Steven Bridges and Michael Snell exchange rings after getting married at Portland City Hall in this Dec. 29, 2012, file photo. Snell and Bridges became the first same-sex couple to marry in Maine after voters in the state approved a referendum legalizing same-sex marriage. Credit: Brian Feulner / BDN

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Lucie Bauer has lived and worked in Maine for five decades. She is a retired college professor.

My wife Annie and I celebrated our 25th wedding anniversary this year. Like many LGBTQ couples who met before marriage equality, we celebrate a series of anniversaries that parallel the fight for marriage as it has evolved over decades.

Our first, and most cherished, wedding day was in 1996. We had a beautiful commitment ceremony but could not yet legally call ourselves married. In 2001, we entered into a civil union in Vermont. When this became possible, we filed for a domestic partnership registration in Maine. In 2008, we were legally married in California. After a majority of Maine voters affirmed the rights of gay and lesbian couple to marry on the 2012 ballot, our marriage was finally recognized in our home state.

Annie and I met a bit later in life, and we’re now entering our elder years. I’m 81, and Annie is 67. We’re beginning to contemplate a future when we may need to go into assisted living. It’s disturbing to know that in many states across the country, assisted living residences still exclude and discriminate against LGBTQ elders simply because of who they are or who they love.

Annie and I are supported by our families and our church community here in Maine. But we talk often about the fears that LGBTQ elders face as they get older. And we worry about the millions of LGBTQ elders across the country who don’t have as many protections as we do.

Right now, 50 percent of LGBTQ people live in the 29 states that lack comprehensive statewide laws explicitly prohibiting discrimination against LGBTQ people. While 21 states and more than 350 cities have passed LGBTQ nondiscrimination protections, this patchwork of protections is unsustainable and leaves too many people behind. No one should be at risk of being denied housing or refused service simply because of who they are or who they love.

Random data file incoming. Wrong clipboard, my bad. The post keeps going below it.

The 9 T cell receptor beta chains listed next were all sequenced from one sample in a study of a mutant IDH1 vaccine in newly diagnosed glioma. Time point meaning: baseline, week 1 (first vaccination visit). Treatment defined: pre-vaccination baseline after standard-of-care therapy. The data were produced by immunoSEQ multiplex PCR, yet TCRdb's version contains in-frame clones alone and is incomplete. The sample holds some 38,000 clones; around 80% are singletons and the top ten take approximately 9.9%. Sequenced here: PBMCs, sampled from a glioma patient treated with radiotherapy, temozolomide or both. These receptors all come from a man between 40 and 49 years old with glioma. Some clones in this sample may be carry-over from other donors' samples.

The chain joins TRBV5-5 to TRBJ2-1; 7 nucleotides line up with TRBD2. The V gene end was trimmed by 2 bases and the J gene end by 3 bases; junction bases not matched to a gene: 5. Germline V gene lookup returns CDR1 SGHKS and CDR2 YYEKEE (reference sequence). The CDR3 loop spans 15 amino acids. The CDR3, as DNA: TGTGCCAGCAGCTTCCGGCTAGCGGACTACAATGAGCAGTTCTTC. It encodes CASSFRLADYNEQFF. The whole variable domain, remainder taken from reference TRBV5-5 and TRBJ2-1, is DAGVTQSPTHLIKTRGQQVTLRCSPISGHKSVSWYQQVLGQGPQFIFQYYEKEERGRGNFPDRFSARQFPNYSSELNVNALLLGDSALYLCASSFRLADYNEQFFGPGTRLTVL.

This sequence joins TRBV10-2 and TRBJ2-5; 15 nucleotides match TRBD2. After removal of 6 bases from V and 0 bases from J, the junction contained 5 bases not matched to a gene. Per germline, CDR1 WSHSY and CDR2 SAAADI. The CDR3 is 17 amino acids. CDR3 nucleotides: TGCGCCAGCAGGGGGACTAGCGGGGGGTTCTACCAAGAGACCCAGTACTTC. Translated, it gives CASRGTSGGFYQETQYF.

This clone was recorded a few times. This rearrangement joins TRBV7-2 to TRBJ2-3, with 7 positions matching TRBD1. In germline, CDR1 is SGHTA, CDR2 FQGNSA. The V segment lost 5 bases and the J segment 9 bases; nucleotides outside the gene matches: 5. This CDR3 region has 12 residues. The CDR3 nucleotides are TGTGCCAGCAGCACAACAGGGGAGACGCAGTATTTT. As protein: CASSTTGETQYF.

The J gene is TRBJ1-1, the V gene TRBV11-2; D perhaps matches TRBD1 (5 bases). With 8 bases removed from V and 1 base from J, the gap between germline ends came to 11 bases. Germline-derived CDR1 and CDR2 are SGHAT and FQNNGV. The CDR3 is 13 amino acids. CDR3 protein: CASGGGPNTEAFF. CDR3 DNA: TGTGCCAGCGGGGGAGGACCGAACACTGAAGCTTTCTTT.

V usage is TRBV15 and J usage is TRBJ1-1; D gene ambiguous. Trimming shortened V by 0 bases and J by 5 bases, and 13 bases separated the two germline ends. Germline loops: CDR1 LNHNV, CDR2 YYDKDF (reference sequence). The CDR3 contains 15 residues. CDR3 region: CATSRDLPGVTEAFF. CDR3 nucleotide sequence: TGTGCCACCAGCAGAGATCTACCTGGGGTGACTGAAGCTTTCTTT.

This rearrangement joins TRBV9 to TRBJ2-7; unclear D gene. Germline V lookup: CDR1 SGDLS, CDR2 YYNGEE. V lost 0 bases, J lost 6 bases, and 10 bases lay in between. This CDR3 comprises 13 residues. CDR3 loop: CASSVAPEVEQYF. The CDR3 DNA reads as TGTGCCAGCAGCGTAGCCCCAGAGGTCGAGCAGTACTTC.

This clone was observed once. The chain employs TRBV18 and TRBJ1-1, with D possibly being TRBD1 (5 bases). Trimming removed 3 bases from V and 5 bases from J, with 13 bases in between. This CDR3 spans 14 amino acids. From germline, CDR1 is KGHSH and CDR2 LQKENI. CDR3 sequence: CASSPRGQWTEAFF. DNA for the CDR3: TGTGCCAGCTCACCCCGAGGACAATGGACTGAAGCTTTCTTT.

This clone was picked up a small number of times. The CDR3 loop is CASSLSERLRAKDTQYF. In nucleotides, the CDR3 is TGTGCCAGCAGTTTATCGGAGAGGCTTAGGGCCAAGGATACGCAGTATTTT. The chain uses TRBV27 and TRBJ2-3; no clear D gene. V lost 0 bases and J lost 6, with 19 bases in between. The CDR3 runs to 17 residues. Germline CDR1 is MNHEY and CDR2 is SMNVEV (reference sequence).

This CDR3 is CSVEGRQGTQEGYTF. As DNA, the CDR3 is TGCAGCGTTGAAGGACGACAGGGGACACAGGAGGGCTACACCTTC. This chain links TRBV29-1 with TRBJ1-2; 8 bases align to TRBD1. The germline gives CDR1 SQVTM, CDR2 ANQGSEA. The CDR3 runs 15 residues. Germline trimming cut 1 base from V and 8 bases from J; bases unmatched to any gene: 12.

It’s the job of Congress to pass legislation that protects all Americans. Annie and I believe that U.S. Sens. Susan Collins and Angus King should seize this historic and generational opportunity to help protect LGBTQ Mainers by supporting a federal nondiscrimination law to protect LGBTQ Americans in all 50 states. Both of our U.S. senators should be applauded for their leadership on issues of LGBTQ equality in the past, such as repealing Don’t Ask, Don’t Tell; voting for legislation to ban anti-LGBTQ employment discrimination in 2013; and supporting the freedom to marry for same-sex couples. Collins and King can once again be part of finding a bipartisan path forward that protects all LGBTQ Americans from discrimination.

We have come a long, long way as a society in the years since Annie and I were first married. But we have more work to do. Although we won marriage equality, discrimination in all areas of life is still commonplace for LGBTQ people. A recent survey found that more than one in three LGBTQ Americans faced discrimination of some kind in the past year, including more than 3 in 5 transgender Americans. More than half of LGBTQ people said they experienced harrassment or discrimination in a public place such as a store, transportation or a restroom.

It’s devastating to face discrimination at any age, but it can be especially difficult for elders to recover from systemic discrimination in housing, employment and health care when we’re already at a vulnerable time in our lives. This is especially true for transgender elders, low-income elders and elders of color who have to contend with racism and intersecting oppressions. Everyone should all be able to live, work and access public spaces free from discrimination, no matter what state they call home.

Elders like us and LGBTQ people of every age and phase of life would benefit from these lifesaving and long-overdue protections. I am optimistic that Collins and King will lead on these issues yet again and do everything they can to pass a federal law. This is a priority. All Americans, including LGBTQ people, should be able to go about their daily lives without fear of harassment or discrimination.